The following letter was signed and submitted by OSFC Executive Director Cindy Schild in response to a recent article in the Dallas Observer on Canada’s oil sands development and the Keystone XL pipeline.
To the Editor of the Dallas Observer:
There are numerous reasons why oil derived from the Canadian oil sands and transported through the Keystone XL will help to bring energy independence to North America, rather than the “calamity” characterized through several misleading statements in your recent feature story (“There Will be Tar Sands,” 1/3).
Your article falsely suggests that high pressures and temperatures required to transport bitumen through pipelines, and specifically through the Keystone XL, present more danger to the environment. Diluted bitumen is transported at comparable pipeline pressures as other heavy crude oils and is not heated for transportation in pipelines above the temperature of other crudes. Why would an operator invest in a capital-intensive asset that isn’t properly engineered to handle what will run through it?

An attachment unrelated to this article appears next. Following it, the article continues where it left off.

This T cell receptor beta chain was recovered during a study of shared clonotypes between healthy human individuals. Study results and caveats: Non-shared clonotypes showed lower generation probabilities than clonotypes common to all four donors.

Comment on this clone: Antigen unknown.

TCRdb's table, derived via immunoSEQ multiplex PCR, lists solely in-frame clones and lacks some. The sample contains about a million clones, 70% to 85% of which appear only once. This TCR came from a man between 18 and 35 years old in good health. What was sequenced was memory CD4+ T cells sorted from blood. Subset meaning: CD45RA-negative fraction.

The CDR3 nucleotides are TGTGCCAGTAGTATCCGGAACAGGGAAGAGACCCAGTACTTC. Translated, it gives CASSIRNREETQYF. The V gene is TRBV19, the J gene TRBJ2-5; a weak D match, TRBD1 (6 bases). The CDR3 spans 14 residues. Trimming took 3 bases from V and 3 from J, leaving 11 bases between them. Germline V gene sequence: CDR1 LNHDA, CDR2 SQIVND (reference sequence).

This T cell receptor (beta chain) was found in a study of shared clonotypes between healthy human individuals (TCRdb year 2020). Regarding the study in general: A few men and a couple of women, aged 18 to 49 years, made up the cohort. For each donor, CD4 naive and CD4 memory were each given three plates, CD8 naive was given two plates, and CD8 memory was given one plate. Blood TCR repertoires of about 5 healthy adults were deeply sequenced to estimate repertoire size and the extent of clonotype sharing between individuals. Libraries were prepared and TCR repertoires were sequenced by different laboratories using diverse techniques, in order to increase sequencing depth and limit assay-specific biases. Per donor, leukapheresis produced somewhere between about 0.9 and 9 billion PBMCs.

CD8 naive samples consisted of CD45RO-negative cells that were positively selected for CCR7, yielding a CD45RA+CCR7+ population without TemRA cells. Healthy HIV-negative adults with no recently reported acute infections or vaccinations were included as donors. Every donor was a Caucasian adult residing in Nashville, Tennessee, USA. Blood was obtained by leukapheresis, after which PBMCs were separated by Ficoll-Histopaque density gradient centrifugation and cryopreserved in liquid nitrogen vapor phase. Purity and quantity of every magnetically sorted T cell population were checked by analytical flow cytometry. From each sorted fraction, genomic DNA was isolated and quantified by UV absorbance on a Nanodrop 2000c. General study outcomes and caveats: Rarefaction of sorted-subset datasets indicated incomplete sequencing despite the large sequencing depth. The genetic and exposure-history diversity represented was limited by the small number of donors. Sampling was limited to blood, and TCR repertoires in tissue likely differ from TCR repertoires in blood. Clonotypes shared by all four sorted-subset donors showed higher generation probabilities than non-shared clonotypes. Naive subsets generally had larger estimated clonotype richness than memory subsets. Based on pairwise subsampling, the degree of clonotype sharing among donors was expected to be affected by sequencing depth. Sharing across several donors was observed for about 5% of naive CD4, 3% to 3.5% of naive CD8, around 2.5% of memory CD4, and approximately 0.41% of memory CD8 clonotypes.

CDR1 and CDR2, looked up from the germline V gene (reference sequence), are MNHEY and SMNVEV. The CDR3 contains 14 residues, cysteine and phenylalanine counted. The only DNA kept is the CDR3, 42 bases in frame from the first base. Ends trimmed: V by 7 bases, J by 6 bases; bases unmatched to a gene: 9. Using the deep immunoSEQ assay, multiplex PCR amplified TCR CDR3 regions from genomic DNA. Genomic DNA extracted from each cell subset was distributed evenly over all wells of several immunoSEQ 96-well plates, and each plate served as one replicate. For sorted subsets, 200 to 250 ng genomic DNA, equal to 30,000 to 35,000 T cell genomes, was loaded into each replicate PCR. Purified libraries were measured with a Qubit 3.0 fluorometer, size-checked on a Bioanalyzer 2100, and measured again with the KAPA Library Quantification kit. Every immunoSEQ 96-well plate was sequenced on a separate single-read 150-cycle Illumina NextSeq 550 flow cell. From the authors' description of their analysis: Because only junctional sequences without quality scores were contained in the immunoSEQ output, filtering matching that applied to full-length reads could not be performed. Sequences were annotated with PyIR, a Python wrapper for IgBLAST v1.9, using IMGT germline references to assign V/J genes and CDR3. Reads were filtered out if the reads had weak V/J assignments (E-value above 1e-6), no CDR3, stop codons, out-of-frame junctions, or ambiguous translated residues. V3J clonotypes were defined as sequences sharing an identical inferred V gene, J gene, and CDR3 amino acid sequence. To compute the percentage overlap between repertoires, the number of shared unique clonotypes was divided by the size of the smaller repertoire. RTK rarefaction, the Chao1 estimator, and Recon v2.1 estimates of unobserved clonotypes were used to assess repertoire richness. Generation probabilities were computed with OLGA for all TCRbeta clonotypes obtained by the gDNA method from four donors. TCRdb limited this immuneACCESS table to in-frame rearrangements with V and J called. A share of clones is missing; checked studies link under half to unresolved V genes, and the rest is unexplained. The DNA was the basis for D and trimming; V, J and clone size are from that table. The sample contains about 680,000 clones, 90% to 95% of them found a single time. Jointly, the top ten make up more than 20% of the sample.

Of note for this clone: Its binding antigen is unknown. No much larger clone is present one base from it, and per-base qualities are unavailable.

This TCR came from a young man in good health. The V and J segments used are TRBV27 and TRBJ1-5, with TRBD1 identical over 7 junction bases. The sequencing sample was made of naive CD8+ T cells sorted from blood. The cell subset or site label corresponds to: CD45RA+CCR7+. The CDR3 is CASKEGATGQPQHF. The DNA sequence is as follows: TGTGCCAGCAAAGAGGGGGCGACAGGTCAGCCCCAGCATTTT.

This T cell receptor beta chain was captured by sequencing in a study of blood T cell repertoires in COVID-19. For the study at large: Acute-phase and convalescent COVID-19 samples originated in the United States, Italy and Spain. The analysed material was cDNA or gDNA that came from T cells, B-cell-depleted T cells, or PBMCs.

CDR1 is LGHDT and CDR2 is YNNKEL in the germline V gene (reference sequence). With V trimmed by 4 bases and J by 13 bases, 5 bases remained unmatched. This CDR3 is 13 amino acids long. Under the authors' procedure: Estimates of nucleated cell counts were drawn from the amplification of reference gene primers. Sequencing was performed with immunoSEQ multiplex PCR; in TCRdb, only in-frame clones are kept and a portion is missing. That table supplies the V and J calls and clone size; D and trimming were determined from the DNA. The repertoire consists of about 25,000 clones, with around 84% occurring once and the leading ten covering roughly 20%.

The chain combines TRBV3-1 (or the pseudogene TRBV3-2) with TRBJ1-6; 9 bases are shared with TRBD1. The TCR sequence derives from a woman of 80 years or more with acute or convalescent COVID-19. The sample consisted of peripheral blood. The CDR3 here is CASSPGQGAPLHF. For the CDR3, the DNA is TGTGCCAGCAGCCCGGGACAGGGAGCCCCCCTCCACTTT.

It is also incorrect to say that no study has gone into the potential corrosive properties of oil sands crudes. Data from the U.S. Transportation Department finds that there were no instances of oil leaks caused by internal corrosion of pipelines carrying diluted bitumen from 2002-2011. Canadian research group Alberta Innovates has studied this topic extensively and has found that compounds in oil sands crudes are too stable to be corrosive under required transportation temperatures. ASTM International agrees, finding in November 2012 that bitumen-derived crude oil is no more corrosive in transmission pipelines than other crudes.
With the Keystone XL, the United States could move to replace almost 40 percent of our imports from the Persian Gulf, replacing them with safer and more reliable resources from Canada. Such measured benefits of the oil sands are what will point us in the right direction for our nation’s energy future.
Executive Director, Oil Sands Fact Check
Senior Manager, Downstream, American Petroleum Institute